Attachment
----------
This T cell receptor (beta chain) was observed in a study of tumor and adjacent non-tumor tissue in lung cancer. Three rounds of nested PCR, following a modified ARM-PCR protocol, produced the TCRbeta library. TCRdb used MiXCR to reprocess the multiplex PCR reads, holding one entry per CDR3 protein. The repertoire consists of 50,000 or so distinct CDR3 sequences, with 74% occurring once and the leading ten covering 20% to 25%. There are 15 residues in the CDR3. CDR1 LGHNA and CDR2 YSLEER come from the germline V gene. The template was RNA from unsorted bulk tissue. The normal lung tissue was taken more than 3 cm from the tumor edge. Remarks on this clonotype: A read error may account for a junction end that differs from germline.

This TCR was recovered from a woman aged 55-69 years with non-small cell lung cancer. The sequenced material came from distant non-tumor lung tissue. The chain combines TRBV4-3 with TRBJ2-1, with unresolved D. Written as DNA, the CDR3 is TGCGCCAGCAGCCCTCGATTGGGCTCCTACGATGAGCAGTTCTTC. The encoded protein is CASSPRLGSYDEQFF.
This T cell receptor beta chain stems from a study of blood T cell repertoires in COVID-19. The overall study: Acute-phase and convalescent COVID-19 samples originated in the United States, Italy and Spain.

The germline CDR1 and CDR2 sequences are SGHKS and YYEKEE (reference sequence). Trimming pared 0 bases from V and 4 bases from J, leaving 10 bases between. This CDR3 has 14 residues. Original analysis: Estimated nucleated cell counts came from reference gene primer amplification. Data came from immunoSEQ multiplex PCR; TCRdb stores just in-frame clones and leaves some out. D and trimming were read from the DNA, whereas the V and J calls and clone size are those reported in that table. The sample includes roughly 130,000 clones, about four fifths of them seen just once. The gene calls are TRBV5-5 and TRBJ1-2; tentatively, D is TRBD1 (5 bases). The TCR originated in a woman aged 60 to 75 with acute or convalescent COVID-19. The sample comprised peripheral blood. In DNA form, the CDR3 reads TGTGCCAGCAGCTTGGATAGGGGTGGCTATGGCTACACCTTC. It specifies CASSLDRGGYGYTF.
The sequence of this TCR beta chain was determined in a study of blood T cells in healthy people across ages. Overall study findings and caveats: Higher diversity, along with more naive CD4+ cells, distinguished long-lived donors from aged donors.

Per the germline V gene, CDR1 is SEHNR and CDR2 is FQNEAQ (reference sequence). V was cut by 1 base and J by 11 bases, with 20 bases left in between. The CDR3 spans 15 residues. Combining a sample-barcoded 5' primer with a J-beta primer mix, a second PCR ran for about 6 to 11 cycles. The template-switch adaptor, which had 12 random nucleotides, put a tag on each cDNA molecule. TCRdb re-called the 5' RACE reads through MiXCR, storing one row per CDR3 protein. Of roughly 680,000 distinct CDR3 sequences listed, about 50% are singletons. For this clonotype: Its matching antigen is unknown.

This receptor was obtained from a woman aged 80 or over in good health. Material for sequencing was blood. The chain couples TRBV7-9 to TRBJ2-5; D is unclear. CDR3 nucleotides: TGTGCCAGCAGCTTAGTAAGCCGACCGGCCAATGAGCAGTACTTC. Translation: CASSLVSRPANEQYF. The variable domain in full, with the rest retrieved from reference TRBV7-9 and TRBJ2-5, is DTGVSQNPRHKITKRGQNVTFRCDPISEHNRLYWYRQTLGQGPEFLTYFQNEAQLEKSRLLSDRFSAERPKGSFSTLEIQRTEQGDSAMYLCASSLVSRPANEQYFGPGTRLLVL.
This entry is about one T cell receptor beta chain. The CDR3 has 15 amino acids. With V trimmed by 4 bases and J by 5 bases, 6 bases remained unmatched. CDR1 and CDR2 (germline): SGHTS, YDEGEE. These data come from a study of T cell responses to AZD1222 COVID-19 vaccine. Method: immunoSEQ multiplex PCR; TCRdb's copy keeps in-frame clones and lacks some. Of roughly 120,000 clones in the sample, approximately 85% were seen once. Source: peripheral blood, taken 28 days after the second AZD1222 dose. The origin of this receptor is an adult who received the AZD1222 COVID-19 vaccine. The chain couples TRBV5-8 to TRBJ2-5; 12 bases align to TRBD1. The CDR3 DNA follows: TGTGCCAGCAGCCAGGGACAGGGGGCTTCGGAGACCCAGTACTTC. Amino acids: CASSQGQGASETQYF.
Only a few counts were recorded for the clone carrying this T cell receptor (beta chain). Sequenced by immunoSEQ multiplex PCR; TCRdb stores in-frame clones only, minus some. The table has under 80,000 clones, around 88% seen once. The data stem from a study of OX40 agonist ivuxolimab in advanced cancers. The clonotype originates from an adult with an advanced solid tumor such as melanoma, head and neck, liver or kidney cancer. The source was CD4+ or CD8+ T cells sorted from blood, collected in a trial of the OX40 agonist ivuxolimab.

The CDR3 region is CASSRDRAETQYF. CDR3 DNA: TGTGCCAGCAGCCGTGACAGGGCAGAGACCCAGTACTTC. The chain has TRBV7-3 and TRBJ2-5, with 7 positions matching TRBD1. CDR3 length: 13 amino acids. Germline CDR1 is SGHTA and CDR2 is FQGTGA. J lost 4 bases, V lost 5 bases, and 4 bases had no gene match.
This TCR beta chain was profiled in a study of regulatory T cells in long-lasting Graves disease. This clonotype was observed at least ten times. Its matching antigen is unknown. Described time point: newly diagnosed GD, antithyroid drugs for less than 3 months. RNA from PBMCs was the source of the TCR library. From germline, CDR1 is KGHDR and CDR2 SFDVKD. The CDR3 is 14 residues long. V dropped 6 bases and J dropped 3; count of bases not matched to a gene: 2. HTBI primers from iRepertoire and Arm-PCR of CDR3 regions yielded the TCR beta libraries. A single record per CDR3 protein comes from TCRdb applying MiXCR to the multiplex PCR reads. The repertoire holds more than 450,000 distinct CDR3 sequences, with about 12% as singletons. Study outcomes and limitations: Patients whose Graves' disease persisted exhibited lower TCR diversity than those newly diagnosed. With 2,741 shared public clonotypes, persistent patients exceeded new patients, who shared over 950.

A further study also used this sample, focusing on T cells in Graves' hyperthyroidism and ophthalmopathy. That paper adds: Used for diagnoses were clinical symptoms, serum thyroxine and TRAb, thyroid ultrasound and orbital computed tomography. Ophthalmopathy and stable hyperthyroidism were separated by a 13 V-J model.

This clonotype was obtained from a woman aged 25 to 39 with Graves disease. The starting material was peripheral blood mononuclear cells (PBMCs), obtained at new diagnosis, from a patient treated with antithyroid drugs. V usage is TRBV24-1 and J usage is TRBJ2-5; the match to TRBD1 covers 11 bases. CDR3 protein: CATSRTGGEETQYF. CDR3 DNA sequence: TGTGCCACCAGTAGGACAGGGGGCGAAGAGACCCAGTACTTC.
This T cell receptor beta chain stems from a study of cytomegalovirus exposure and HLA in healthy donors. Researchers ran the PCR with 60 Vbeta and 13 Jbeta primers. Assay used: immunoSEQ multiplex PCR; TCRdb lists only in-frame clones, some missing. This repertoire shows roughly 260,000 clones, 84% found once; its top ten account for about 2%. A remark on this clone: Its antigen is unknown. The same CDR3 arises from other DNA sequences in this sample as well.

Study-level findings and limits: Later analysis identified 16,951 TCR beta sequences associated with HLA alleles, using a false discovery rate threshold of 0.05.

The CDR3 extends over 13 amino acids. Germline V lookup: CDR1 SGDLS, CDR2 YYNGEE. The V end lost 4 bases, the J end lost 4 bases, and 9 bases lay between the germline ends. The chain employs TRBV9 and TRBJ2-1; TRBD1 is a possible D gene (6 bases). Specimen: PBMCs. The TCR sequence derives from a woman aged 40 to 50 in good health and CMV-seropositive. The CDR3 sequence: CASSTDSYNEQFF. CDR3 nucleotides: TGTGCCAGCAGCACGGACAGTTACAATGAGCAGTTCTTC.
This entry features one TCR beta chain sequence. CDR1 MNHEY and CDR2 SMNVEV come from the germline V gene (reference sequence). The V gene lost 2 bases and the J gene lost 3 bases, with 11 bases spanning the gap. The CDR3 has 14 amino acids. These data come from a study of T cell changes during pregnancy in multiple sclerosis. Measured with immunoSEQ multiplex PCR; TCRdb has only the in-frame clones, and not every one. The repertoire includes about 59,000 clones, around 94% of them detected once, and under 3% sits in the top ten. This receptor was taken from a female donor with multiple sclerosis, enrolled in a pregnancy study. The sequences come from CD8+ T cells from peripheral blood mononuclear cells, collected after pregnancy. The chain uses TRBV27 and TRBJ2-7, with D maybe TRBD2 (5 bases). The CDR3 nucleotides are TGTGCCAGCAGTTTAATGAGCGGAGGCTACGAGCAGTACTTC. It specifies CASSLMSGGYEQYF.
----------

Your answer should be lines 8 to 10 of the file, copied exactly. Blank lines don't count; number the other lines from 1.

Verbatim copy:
This entry is about one T cell receptor beta chain. The CDR3 has 15 amino acids. With V trimmed by 4 bases and J by 5 bases, 6 bases remained unmatched. CDR1 and CDR2 (germline): SGHTS, YDEGEE. These data come from a study of T cell responses to AZD1222 COVID-19 vaccine. Method: immunoSEQ multiplex PCR; TCRdb's copy keeps in-frame clones and lacks some. Of roughly 120,000 clones in the sample, approximately 85% were seen once. Source: peripheral blood, taken 28 days after the second AZD1222 dose. The origin of this receptor is an adult who received the AZD1222 COVID-19 vaccine. The chain couples TRBV5-8 to TRBJ2-5; 12 bases align to TRBD1. The CDR3 DNA follows: TGTGCCAGCAGCCAGGGACAGGGGGCTTCGGAGACCCAGTACTTC. Amino acids: CASSQGQGASETQYF.
Only a few counts were recorded for the clone carrying this T cell receptor (beta chain). Sequenced by immunoSEQ multiplex PCR; TCRdb stores in-frame clones only, minus some. The table has under 80,000 clones, around 88% seen once. The data stem from a study of OX40 agonist ivuxolimab in advanced cancers. The clonotype originates from an adult with an advanced solid tumor such as melanoma, head and neck, liver or kidney cancer. The source was CD4+ or CD8+ T cells sorted from blood, collected in a trial of the OX40 agonist ivuxolimab.

The CDR3 region is CASSRDRAETQYF. CDR3 DNA: TGTGCCAGCAGCCGTGACAGGGCAGAGACCCAGTACTTC. The chain has TRBV7-3 and TRBJ2-5, with 7 positions matching TRBD1. CDR3 length: 13 amino acids. Germline CDR1 is SGHTA and CDR2 is FQGTGA. J lost 4 bases, V lost 5 bases, and 4 bases had no gene match.